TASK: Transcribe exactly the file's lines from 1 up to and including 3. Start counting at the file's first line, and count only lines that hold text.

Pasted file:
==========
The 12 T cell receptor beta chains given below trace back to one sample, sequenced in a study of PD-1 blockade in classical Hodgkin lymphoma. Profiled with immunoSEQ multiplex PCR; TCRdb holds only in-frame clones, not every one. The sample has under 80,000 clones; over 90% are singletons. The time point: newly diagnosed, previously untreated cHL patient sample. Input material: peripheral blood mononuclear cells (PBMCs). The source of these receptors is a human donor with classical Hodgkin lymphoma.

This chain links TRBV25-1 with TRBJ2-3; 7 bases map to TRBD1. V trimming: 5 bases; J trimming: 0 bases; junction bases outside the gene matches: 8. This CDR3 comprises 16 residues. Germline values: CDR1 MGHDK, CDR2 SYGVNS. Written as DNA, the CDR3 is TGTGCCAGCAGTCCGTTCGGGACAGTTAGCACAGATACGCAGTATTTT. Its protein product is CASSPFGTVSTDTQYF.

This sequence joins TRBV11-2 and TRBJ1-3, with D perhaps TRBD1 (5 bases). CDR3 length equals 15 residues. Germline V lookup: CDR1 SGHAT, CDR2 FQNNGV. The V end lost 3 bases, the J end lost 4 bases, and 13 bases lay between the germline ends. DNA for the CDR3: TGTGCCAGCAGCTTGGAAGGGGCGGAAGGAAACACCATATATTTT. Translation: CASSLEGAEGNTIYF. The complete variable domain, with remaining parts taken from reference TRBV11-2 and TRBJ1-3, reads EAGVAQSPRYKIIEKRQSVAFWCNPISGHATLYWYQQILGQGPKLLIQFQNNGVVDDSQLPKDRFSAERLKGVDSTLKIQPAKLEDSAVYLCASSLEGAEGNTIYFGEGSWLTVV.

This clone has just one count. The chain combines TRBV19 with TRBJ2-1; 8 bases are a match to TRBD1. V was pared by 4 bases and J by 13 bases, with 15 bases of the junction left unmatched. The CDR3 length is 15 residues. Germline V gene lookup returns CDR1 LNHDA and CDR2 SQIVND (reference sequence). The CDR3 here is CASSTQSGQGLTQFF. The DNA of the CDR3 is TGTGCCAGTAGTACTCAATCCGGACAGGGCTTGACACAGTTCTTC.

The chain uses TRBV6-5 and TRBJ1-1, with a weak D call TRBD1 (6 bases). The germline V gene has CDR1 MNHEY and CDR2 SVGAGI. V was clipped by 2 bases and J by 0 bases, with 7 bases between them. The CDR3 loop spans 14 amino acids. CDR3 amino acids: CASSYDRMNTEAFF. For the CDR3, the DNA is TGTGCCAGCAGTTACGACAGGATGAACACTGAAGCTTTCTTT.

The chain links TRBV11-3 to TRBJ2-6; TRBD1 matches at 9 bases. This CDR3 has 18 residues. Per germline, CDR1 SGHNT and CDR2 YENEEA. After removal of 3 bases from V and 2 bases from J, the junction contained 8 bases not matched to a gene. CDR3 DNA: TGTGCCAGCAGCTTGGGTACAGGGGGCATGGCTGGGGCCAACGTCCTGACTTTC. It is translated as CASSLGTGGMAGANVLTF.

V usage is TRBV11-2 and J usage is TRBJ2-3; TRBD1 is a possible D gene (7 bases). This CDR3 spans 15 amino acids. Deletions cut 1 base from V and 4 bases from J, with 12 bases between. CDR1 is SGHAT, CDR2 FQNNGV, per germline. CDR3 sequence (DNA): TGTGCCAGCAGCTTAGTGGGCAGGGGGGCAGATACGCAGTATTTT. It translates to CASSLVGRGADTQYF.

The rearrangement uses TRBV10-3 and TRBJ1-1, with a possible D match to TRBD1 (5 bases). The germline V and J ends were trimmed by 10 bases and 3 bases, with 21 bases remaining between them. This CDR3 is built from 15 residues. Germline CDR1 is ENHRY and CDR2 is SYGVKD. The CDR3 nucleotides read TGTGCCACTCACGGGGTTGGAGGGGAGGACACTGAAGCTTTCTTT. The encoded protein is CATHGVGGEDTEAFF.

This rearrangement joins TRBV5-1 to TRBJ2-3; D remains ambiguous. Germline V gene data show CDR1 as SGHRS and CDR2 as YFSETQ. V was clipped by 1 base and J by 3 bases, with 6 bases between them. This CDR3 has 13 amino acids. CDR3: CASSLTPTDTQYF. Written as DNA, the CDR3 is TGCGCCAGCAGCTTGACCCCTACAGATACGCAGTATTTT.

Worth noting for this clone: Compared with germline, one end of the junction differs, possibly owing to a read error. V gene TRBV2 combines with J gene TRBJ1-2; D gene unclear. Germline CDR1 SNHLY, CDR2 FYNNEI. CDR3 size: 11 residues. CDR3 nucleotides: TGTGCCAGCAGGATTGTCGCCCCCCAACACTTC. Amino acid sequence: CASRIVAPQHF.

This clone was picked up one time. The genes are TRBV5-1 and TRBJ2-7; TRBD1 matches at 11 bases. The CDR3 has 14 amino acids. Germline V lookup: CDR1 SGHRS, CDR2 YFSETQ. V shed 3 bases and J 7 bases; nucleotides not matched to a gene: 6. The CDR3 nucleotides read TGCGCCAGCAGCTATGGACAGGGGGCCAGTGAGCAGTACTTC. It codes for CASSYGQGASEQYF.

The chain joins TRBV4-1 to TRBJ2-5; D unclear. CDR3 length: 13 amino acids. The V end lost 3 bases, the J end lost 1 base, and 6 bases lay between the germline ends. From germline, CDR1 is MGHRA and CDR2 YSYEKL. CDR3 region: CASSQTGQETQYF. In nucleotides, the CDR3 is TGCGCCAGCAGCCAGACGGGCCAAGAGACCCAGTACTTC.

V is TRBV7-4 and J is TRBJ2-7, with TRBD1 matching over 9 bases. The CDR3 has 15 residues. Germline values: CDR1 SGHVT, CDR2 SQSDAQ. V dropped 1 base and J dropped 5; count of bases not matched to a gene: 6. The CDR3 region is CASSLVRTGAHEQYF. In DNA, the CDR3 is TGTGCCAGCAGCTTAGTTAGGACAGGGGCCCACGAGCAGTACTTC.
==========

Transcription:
The 12 T cell receptor beta chains given below trace back to one sample, sequenced in a study of PD-1 blockade in classical Hodgkin lymphoma. Profiled with immunoSEQ multiplex PCR; TCRdb holds only in-frame clones, not every one. The sample has under 80,000 clones; over 90% are singletons. The time point: newly diagnosed, previously untreated cHL patient sample. Input material: peripheral blood mononuclear cells (PBMCs). The source of these receptors is a human donor with classical Hodgkin lymphoma.

This chain links TRBV25-1 with TRBJ2-3; 7 bases map to TRBD1. V trimming: 5 bases; J trimming: 0 bases; junction bases outside the gene matches: 8. This CDR3 comprises 16 residues. Germline values: CDR1 MGHDK, CDR2 SYGVNS. Written as DNA, the CDR3 is TGTGCCAGCAGTCCGTTCGGGACAGTTAGCACAGATACGCAGTATTTT. Its protein product is CASSPFGTVSTDTQYF.

This sequence joins TRBV11-2 and TRBJ1-3, with D perhaps TRBD1 (5 bases). CDR3 length equals 15 residues. Germline V lookup: CDR1 SGHAT, CDR2 FQNNGV. The V end lost 3 bases, the J end lost 4 bases, and 13 bases lay between the germline ends. DNA for the CDR3: TGTGCCAGCAGCTTGGAAGGGGCGGAAGGAAACACCATATATTTT. Translation: CASSLEGAEGNTIYF. The complete variable domain, with remaining parts taken from reference TRBV11-2 and TRBJ1-3, reads EAGVAQSPRYKIIEKRQSVAFWCNPISGHATLYWYQQILGQGPKLLIQFQNNGVVDDSQLPKDRFSAERLKGVDSTLKIQPAKLEDSAVYLCASSLEGAEGNTIYFGEGSWLTVV.